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Predictive modeling of therapy response in multiple sclerosis using gene expression data.

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School of Computing, Queen's University, Kingston, ON, Canada.


Transcription profiling studies reveal important insights in regards to molecular events that manifest in phenotypic outcomes such as response to drug therapy. Construction of computational models that accurately predict therapy response is only possible when precise data measurements, robust feature/gene selection, and advanced computational modeling methods are combined with stringent statistical validation and large scale verification of results. Due to the large number of gene expression measurements in transcriptional profiling studies, feature selection represents a bottleneck when constructing computational models. The degree of compromise between selection of the optimal feature set and computational efficiency results in many choices for candidate gene sets which leads to a wide range of classification accuracies. Furthermore, constructing a classification model using a larger-than-necessary gene set along with small number of samples may cause over-fitting the data, resulting in highly optimistic classification accuracies. In this study we present OSeMA, a fast, robust and accurate gene selection-classification framework which results in construction of classification models that are highly predictive of the rIFNB therapy response in multiple sclerosis patients. We assess the performance of OSeMA on held out test data. Additionally, we extensively evaluate OSeMA by comparing it to an exhaustive combinatorial gene selection-classification approach.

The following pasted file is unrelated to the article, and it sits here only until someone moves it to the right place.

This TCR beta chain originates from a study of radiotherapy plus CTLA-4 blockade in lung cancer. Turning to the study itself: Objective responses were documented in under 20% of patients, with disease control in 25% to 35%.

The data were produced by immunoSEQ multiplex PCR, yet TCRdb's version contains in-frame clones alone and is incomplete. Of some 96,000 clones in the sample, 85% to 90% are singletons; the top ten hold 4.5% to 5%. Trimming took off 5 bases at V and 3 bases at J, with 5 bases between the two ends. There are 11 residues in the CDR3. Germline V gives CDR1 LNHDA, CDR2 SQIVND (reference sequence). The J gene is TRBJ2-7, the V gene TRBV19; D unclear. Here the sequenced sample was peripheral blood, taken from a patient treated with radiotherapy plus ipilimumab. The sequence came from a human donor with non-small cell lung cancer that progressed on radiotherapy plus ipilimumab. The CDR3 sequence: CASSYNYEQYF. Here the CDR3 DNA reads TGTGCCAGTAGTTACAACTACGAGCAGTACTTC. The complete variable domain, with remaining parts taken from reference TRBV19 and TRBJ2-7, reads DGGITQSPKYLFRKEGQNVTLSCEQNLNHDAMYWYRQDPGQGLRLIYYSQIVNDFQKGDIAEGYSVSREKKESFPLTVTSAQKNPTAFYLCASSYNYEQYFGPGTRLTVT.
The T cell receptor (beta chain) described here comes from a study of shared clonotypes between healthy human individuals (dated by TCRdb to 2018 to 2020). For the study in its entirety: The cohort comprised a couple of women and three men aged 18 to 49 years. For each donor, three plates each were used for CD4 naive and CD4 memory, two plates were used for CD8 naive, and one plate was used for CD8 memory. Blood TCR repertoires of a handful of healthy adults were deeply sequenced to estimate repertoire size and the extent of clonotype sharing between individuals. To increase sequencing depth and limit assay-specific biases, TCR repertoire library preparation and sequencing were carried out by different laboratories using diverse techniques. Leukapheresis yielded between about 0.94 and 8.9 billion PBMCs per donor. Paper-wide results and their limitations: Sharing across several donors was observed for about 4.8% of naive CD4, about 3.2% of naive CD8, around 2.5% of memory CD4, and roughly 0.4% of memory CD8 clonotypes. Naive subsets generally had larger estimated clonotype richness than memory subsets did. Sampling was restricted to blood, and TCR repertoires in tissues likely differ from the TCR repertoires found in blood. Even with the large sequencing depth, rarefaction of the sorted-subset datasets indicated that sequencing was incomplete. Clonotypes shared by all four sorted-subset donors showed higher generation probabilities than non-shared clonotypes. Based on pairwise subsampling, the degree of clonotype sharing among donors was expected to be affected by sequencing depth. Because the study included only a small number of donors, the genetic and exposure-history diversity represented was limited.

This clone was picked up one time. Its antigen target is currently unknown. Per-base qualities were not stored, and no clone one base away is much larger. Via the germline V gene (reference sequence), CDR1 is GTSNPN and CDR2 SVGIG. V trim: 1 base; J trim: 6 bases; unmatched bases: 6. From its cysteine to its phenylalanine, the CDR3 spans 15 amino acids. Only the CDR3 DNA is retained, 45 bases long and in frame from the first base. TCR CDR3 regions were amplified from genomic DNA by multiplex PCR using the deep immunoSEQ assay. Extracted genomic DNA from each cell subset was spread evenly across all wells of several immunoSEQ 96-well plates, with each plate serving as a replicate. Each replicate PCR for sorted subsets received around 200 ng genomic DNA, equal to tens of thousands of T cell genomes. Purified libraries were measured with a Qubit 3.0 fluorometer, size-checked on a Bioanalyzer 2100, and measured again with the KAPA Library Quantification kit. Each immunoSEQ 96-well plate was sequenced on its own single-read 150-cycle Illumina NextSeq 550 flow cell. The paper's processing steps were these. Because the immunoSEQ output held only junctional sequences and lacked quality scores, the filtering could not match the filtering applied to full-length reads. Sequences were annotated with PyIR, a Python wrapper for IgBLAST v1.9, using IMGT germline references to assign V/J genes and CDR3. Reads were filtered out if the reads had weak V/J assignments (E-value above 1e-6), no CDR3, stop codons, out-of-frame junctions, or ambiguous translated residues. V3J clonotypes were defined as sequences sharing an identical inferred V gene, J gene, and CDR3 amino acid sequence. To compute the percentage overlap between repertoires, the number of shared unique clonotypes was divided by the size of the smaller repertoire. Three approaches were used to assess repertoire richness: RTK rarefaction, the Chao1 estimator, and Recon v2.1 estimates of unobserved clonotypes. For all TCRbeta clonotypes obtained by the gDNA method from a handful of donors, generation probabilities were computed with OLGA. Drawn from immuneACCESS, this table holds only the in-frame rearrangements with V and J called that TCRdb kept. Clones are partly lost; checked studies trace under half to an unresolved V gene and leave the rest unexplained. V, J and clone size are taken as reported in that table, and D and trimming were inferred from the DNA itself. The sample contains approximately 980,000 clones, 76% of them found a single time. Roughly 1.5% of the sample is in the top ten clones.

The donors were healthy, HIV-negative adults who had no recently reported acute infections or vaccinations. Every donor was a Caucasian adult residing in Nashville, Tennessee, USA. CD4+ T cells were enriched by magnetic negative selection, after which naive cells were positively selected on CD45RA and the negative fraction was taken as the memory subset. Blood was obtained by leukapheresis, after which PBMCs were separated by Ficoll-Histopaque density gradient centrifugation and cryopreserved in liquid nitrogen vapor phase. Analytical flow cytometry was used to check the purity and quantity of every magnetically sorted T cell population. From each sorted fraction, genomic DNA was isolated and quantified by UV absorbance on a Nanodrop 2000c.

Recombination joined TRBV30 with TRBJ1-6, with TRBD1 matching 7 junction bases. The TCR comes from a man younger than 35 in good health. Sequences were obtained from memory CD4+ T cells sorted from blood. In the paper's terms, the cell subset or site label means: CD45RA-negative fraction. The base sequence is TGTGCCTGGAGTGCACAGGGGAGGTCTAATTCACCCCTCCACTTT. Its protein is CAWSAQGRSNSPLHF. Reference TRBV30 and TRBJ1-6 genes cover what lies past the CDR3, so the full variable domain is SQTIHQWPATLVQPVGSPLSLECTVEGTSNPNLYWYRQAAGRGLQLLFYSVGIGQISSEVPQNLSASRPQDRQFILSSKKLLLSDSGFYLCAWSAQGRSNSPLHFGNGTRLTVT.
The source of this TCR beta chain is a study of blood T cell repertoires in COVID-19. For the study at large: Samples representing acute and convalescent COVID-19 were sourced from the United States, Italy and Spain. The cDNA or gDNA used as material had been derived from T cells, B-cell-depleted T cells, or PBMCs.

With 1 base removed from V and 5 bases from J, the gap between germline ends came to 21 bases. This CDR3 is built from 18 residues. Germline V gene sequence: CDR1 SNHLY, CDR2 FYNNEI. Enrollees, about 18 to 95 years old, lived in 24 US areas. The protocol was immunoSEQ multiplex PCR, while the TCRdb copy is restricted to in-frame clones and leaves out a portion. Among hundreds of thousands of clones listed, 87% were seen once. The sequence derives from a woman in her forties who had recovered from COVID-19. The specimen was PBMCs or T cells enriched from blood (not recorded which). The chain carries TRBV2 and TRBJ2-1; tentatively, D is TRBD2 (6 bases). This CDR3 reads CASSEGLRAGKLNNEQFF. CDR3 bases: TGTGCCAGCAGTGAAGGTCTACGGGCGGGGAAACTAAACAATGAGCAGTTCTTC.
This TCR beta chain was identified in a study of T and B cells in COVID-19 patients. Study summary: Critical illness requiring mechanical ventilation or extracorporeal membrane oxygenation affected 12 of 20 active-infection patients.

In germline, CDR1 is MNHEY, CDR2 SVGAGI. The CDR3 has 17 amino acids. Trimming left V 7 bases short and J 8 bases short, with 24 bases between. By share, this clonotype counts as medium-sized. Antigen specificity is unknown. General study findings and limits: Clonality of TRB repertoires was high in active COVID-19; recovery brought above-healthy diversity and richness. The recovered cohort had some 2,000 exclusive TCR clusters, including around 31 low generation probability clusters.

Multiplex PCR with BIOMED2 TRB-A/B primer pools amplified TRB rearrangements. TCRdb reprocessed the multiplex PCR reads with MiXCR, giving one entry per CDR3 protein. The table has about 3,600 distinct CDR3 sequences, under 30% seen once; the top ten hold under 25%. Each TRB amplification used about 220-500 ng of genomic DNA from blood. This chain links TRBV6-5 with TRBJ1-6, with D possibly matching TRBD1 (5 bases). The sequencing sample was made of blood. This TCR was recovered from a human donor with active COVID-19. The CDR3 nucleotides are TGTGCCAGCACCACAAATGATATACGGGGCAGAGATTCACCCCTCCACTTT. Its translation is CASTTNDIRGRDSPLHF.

[Indexed for MEDLINE]

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